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April 10: Disease control in reused wastewater
April 5, 2017

PULLMAN, Wash. – A warming world climate is expected to increase the need for successful recycling of wastewater for human use and irrigation. Controlling disease-causing viruses in this water will be discussed at 4:10 p.m. Monday, April 10, in PACCAR 202 at Washington State University.

Researcher fights fungus in apples, pears under storage
November 7, 2016

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By Seth Truscott, College of Agricultural, Human & Natural Resource Sciences

WENATCHEE, Wash. – Delving into the secrets of the molds and fungi that can wreck a good apple or pear, Achour Amiri can be found working in packing rooms and warehouses throughout central Washington this time of year.

Licensing deal will help Genus combat deadly cattle disease
July 27, 2016

srikumaran-s-2010-80PULLMAN, Wash. – A gene editing technology developed at Washington State University is being licensed to Genus plc, a global animal genetics company, to develop cattle that are more resistant to bovine respiratory disease (BRD).

WSU grant will help fight devastating citrus disease
March 21, 2016

By Scott Weybright, College of Agricultural, Human & Natural Resource Sciences

Citrus-greening-detailPULLMAN, Wash. – Three Washington State University researchers have received a $2.1 million grant to help save the U.S. and global citrus industry. They will develop methods of growing a citrus-destroying bacteria so that strategies to fight the disease it causes can be pursued.

March 19: Grape pest management in western Washington
February 29, 2016

powdery-mildew-on-grapesSTANWOOD Wash. – Grape pest and disease management for growers in western Washington will be discussed in a hands-on workshop on Saturday, March 19, at the Stillaguamish Grange, 6521 Pioneer Hwy., Stanwood.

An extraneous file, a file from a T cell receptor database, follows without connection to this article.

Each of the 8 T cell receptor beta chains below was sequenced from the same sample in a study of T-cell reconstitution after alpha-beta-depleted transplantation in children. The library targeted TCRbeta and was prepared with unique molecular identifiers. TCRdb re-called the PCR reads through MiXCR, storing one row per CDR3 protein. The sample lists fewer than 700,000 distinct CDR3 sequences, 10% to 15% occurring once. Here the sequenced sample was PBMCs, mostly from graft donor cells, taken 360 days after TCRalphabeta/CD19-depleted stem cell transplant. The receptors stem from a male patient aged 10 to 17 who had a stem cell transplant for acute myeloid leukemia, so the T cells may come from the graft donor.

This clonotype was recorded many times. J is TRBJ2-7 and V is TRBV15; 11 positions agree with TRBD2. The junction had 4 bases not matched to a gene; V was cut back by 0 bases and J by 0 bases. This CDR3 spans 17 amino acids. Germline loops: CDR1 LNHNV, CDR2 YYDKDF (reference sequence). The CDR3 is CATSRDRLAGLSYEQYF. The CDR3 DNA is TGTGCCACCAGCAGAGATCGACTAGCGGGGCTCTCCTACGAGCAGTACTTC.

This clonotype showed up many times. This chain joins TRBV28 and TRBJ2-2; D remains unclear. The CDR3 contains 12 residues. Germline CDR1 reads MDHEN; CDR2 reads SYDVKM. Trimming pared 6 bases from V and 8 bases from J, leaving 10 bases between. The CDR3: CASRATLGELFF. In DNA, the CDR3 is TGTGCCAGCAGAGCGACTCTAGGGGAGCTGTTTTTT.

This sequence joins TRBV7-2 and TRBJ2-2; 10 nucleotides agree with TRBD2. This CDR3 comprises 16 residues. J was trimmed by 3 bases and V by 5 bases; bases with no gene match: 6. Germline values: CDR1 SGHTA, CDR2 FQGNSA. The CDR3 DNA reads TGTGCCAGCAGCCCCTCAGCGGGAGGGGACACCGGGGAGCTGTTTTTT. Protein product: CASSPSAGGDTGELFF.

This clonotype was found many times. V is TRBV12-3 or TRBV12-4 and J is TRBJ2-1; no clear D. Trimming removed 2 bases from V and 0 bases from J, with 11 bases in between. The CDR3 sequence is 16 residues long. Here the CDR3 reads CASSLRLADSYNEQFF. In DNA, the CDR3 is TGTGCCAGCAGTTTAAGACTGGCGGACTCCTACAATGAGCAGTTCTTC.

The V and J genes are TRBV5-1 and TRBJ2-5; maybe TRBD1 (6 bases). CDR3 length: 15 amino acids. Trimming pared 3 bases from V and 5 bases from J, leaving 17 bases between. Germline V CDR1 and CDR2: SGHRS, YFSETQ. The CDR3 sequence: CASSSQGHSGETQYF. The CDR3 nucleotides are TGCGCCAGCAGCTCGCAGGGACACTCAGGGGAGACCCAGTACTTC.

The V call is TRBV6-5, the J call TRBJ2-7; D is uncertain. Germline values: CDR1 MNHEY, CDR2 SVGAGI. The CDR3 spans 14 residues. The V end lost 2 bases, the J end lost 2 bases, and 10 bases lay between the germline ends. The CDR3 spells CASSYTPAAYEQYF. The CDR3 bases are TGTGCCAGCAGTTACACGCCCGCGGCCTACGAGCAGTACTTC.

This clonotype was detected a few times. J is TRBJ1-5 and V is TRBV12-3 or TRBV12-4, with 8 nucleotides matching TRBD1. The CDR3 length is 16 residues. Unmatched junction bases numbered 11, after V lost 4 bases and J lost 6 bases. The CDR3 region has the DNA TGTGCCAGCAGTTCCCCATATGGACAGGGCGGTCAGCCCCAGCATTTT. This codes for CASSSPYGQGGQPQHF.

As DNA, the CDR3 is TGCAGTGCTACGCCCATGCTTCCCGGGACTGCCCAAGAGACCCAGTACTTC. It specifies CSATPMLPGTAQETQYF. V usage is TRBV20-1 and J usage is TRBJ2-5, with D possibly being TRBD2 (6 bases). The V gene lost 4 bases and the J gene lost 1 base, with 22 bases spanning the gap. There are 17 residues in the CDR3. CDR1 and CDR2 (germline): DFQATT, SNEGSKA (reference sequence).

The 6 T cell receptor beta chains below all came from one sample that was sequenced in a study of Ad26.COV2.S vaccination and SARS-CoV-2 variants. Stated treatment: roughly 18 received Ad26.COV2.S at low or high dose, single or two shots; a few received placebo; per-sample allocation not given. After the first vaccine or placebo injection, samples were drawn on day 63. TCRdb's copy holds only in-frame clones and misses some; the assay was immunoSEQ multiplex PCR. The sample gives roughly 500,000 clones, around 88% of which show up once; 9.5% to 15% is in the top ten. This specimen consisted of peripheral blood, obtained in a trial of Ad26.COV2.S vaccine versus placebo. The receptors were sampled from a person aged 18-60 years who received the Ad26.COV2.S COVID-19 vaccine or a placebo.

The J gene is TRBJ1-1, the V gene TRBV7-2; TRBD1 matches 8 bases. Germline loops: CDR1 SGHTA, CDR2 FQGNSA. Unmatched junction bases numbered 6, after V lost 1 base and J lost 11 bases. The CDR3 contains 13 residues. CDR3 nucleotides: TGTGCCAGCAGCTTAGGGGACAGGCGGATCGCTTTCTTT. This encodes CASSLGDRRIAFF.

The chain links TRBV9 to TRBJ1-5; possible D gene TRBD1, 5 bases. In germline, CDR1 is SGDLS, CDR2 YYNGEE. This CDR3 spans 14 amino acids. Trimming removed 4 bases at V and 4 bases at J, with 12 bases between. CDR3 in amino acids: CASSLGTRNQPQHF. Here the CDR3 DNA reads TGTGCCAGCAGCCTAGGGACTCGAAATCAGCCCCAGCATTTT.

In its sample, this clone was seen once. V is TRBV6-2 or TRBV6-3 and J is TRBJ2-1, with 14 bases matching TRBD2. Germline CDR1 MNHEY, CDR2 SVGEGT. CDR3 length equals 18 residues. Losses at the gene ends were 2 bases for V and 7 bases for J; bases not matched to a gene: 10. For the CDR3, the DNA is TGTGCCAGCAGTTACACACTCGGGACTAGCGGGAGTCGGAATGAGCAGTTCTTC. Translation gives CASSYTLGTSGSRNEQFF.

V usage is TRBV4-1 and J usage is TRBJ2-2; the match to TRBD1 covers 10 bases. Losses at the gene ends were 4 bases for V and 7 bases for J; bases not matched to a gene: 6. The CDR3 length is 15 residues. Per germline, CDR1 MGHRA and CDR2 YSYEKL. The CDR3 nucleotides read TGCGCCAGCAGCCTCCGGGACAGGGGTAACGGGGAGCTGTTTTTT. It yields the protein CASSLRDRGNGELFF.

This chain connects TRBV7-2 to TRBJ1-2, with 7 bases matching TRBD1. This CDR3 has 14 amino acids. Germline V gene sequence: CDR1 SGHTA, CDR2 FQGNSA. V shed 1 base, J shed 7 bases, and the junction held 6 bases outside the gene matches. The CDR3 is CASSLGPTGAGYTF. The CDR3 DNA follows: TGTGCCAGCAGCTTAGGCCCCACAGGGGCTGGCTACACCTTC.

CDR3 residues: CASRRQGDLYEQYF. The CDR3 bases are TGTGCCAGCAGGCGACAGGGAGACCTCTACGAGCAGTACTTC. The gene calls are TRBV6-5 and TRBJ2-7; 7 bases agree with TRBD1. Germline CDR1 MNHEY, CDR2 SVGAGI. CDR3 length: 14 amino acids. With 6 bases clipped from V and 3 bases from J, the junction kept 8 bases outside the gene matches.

Purple needle eater threatens noble fir holiday boughs, trees
December 1, 2015

By Sylvia Kantor, College of Agricultural, Human & Natural Resource Sciences

chastagnerPUYALLUP, Wash. – Noble fir, the iconic tree of holiday greenery, is under attack by a disease known as purple needle eater. The mysterious disease attacks new growth, causing needles to turn purple and die. 

WSU receives $2.7 million to research costly potato threat
October 5, 2015

By Scott Weybright, College of Agricultural, Human & Natural Resource Sciences

potato-80PULLMAN, Wash. – Zebra chip disease, caused by a bacterium carried by insects, can ruin a potato crop; but little is known about where it comes from and how it can be avoided.

Oct. 6: Forum features panel of people living with dystonia
October 5, 2015

By Doug Nadvornick, College of Medicine

Potter-80SPOKANE, Wash. – The overwhelming response from students to guest speakers with dystonia has inspired an associate professor at Washington State University Spokane to organize a forum about the puzzling muscle disorder.